|Date||18-22 Feb 2018, Sunday to Thursday|
|Trip Coordinator||Margot Wood|
|Contact Infoemail@example.com; please contact the coordinator as soon as possible.|
|Description||A multi-day trip on Hornby Island. We have secured a lovely beach house right on Tribune Bay. Magnificent views/walks on the beach & beyond, set on 17 acres, close to Hornby Co-op Store. The house can sleep 8 individuals, with two per bedroom. It may be possible for some people to stay less than the four nights, but to be most affordable, priority will be to have the bedrooms full each night. If fully booked the cost per night will be approximately $50/person, but may be less.
Trails on Hornby: Mount Geoffrey Nature Park, Helliwell Provincial Park, Mount Geoffrey Escarpment Provincial Park, Tribune Bay Provincial Park …..also lots of new bike trails. We will be hiking approx. 4-6h per day.
Margot will organize car-pooling & dinner preparation teams. Each is responsible for their breakfast & lunch.
For accommodation info:
For a map of Hornby Island trails:
|Costs||Accommodation, ferry costs, fuel|
|Notes||Please contact Margot a.s.a.p.
I will research trails on Hornby, ferry schedules to Hornby Island.
Further info to follow to individuals on booking.
We had not done this hike before, so it was all new to us. We hiked up the trail to Arnica Lake from the trailhead at the Nystar Mine. The trail is probably the best constructed trail in Strathcona Park, with an excellent grade (100 m per km) up a very steep slope through a beautiful open understory forest, and many, many switchbacks. We barely noticed the solar eclipse in the forest. There are some lovely old growth trees and some waterfalls along the way. It was a hot day and the total elevation gain to the campsite is 850 metres, so it is a bit of work. (9 km; 5 hours) The Lake and the surrounding meadows are fabulous, although most of the wildflowers were past their prime. The parking lot had about 25 cars in it and there were lots of people on the trail, but we were the only ones in the campground the first night. Just after 7:00 pm, as it got very quiet, a helicopter landed on the lake shore and a SAR guy emerged to ask us if we had seen a lone hiker, reported overdue. We said that he had hiked through about an hour before, so hopefully that turned out well. The stars overnight were fabulous.
The next day dawned sunny, but summer clouds came in by noon. We had planned to hike to Mt. Phillips and expected to find a faint path leading to a cairned route. Even with a GPS track, it was obviously going to be a bushwhack and there was a black bear sitting where we wanted to go. So we opted for Plan B, which was to go up the other Phillips Ridge route which heads toward the Golden Hinde. This is an incredibly popular destination this summer and has lots of hikers. The route winds up through forest and meadow until it emerges on the rocky alpine ridge with great views in all directions. There are many lovely lakes along the way. Progress is a bit slow with some steep, loose gravel sections. Further on there are significant descents to multiple lakes as one nears the Golden Hinde. We went up along Phillips Ridge to 1600 metres before turning around and returning to camp at Arnica Lake. (14.8 km; 8 hours).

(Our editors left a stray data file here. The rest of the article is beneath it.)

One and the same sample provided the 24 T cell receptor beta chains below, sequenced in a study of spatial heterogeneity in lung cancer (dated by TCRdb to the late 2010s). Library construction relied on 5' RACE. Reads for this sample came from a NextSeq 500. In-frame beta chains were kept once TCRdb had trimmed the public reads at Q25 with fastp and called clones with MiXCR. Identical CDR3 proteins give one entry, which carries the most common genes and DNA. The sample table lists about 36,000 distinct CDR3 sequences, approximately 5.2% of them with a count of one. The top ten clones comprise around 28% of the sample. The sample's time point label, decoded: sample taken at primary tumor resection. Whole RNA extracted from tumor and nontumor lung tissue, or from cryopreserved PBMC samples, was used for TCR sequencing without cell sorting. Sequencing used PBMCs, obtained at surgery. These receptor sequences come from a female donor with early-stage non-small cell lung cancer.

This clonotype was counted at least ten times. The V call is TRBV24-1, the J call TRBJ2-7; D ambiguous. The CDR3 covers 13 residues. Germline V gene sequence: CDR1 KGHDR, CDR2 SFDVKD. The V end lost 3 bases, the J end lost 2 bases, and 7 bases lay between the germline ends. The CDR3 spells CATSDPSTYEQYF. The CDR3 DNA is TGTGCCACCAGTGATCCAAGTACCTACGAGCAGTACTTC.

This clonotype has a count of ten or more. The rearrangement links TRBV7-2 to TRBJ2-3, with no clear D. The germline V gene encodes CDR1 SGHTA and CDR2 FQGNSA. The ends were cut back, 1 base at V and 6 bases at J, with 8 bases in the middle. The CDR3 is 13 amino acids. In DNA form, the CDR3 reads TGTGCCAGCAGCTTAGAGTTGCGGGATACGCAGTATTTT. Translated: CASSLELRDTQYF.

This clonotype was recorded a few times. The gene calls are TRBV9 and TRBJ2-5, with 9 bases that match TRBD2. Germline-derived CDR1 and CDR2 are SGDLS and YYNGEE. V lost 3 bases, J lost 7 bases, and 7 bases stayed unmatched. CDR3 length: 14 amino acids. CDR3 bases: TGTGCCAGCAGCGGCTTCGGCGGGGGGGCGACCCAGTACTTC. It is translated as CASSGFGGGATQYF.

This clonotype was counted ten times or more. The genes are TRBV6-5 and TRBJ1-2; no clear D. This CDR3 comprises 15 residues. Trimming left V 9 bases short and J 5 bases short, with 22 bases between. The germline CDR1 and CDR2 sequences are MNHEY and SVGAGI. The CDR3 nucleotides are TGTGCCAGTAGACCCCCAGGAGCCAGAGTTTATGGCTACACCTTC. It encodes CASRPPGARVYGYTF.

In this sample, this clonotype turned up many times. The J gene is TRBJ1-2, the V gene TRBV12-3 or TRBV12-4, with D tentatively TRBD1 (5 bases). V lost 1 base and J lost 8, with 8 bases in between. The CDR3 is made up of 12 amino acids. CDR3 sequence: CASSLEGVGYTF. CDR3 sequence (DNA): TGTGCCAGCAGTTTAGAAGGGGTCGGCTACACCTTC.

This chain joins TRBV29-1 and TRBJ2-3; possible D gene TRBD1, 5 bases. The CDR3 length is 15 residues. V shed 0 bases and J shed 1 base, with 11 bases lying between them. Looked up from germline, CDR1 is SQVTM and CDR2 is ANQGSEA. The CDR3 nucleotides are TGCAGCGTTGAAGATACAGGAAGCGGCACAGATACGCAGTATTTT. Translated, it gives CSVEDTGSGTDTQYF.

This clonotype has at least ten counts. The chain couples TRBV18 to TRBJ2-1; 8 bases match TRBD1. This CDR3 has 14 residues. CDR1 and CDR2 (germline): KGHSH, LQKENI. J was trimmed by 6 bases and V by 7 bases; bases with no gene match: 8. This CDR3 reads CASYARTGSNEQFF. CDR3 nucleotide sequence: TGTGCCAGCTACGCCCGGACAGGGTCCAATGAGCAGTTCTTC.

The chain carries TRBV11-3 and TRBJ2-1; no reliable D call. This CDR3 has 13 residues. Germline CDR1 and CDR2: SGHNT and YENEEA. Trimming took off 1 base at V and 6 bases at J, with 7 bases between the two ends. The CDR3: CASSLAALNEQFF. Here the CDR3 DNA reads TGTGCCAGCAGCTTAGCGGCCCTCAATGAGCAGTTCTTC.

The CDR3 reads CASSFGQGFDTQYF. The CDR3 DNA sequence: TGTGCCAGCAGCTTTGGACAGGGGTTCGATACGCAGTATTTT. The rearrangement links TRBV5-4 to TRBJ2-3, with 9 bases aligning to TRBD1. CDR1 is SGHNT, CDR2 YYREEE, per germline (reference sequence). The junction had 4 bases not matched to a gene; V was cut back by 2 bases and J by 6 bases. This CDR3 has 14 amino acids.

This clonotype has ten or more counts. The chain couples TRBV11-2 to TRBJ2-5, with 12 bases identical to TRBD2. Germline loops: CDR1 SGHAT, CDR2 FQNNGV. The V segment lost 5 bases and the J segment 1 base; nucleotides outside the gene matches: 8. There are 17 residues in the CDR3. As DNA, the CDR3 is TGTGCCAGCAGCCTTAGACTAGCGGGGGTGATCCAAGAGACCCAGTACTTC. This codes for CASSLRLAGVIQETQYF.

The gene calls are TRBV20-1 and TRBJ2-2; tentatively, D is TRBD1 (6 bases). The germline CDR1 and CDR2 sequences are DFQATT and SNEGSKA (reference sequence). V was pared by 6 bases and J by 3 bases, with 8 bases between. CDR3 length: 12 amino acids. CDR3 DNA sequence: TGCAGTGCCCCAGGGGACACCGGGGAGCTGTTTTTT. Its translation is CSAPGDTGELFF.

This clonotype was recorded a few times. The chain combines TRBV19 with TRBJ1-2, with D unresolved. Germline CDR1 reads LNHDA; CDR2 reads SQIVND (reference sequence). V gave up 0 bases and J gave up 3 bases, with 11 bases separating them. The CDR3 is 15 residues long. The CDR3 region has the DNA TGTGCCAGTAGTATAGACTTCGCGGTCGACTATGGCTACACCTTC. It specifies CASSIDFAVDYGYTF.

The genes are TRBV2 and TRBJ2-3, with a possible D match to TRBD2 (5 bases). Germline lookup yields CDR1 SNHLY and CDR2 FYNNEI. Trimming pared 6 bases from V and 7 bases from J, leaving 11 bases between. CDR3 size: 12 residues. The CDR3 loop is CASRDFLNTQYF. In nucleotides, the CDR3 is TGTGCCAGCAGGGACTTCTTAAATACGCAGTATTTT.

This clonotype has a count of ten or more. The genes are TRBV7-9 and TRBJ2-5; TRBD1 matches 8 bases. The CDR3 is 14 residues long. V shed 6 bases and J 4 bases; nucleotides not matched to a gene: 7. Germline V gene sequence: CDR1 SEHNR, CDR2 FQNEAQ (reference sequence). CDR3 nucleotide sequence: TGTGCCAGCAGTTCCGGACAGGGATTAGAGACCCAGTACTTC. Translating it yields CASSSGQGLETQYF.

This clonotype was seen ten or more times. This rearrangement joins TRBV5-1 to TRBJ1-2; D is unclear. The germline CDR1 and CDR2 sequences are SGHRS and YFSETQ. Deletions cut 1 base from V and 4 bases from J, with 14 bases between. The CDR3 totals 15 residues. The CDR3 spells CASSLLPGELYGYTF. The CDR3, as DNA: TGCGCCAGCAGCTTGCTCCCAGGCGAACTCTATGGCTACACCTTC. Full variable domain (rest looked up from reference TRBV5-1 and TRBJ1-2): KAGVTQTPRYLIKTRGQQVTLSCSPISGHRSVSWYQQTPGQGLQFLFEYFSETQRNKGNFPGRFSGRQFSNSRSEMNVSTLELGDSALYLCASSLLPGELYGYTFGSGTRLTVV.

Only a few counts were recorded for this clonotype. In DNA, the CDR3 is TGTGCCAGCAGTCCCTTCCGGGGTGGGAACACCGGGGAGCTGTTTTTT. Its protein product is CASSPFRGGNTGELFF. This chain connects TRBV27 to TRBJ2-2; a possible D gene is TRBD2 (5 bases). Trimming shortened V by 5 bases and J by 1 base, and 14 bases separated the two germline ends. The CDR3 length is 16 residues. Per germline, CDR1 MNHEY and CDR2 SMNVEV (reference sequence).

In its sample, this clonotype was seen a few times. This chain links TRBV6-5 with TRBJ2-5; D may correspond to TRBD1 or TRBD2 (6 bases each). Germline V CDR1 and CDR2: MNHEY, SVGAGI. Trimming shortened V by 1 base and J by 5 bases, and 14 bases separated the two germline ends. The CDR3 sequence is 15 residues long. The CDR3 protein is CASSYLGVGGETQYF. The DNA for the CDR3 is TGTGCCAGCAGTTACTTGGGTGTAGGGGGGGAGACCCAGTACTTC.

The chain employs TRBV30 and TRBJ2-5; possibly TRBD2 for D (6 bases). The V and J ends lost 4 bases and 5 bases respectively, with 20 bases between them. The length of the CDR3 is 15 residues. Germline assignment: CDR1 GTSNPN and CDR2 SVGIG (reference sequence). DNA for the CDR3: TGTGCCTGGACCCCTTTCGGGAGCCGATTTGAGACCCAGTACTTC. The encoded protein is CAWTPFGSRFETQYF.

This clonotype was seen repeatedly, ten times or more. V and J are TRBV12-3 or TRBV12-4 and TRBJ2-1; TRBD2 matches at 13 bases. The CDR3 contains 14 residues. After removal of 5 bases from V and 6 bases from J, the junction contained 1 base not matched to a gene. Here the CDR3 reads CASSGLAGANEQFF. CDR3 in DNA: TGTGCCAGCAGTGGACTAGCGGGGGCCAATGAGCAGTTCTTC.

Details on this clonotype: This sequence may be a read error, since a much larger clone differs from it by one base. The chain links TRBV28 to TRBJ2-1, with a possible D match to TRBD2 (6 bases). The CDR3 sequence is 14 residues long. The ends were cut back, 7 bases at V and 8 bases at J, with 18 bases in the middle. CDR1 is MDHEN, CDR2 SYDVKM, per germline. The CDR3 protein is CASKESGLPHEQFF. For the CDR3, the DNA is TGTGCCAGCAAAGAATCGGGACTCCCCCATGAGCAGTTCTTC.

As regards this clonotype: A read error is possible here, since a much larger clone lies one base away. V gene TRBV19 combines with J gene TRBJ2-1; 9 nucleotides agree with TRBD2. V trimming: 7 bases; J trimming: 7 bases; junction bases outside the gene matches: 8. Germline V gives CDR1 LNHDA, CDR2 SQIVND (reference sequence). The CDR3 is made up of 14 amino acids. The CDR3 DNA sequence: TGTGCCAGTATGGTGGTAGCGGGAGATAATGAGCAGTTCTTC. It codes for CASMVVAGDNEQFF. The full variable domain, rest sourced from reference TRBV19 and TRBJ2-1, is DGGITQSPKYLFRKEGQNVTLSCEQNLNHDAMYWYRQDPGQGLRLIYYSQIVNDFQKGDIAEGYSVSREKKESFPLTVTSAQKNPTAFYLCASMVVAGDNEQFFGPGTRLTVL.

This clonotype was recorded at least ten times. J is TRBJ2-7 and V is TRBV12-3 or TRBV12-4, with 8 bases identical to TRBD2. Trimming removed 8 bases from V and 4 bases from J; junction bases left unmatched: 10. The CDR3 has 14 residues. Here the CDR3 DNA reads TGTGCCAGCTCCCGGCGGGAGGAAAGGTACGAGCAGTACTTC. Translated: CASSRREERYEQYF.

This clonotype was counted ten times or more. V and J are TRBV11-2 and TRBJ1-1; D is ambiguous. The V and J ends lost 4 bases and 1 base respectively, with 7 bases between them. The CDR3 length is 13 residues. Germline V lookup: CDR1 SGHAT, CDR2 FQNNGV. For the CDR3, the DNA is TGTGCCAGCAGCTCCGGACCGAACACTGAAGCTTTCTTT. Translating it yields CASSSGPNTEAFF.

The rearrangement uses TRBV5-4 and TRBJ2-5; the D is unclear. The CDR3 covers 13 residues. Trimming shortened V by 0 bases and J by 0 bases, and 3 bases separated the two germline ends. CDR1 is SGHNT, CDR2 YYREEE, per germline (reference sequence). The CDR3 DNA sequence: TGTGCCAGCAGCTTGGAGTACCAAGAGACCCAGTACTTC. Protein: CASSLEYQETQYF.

It rained quite hard at 8:00 the next morning, and we had breakfast and broke camp in light rain. We hiked back down the hill in increasingly sunny conditions. (8.9 km; 3 ¾) This is a beautiful area and would be worth an extended trip.
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We took advantage of Cyndy’s generous offer to visit Savary Island. Getting there can be a challenge, but there are many ways to do it. We came by boat and anchored off Indian Point at the west end of the island. On Tuesday we walked along the beach taking advantage of a very low tide in the middle of the day. The heat of the day was reduced by the smoky haze clouding the coastal skies from inland BC fires. Savary is famous for its sandy beaches and shallow shoreline. Starting at Indian Point, we walked east appreciating the interesting intertidal life. We stopped at the spring, the mermaid rock, admired the burrowing anemone, sand dollars, crabs, snails and shells. After lunch on the beach, we crossed the island on trails in the undeveloped central lands. We passed by the disused airstrip and continued on to the south shore with sand dunes and high bluffs. We met Jen, whose family has had property on Savary since 1930. We made a side trip to the spirit tree before continuing along the shore where some families were enjoying the beach. After checking out an antique store, we returned to Indian Point on the Sunset Trail. Cyndy’s local knowledge made a huge difference in exploring Savary. 16.6 km; 6½ hours.
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This trip may be postponed due to heat, visibility, air quality as well as forest fire danger.
|Destination||Arnica Lake and Phillips Ridge|
|Date||21 – 24 August 2017, Monday to Thursday|
|Trip Coordinator||Debbie Quigg|
|Contact Infofirstname.lastname@example.org or 3710. Please contact the trip coordinator by August 14th.|
|Description||Either three or four days hiking and camping in Strathcona Park. Backpack from the Phillips Ridge trailhead up on a gradual trail with many switchbacks to Arnica Lake to camp (about 12 km; 845m elevation gain). Day trip(s) up Phillips Ridge for views.|
|Meeting Place||Ferry terminal to Campbell River|
|Departure Time||07:05 ferry|
|Costs||Shared fuel and ferry costs, $10/person/night for back country camping|
|Trip limits||Three tents maximum|
|Notes:||The first day will be very long with the ferry, the drive and a long up-hill day. It’s possible that we could camp at Ralph River the night before.|
This trip has been cancelled.
|Destination||Nuchatlitz Provincial Park|
|Date||20-28 August 2017|
|Trip Coordinator||Kathryn Manry|
|Contact Info||2103 or email@example.com. Please contact the coordinator by July 1.|
|Description||We will take a water taxi in both directions between Zeballos and Nuchatlitz Prov Park. We will spend nine days paddling and camping as conditions permit. Likely destinations are Catala Island, islets in the provincial park, and Mary Basin|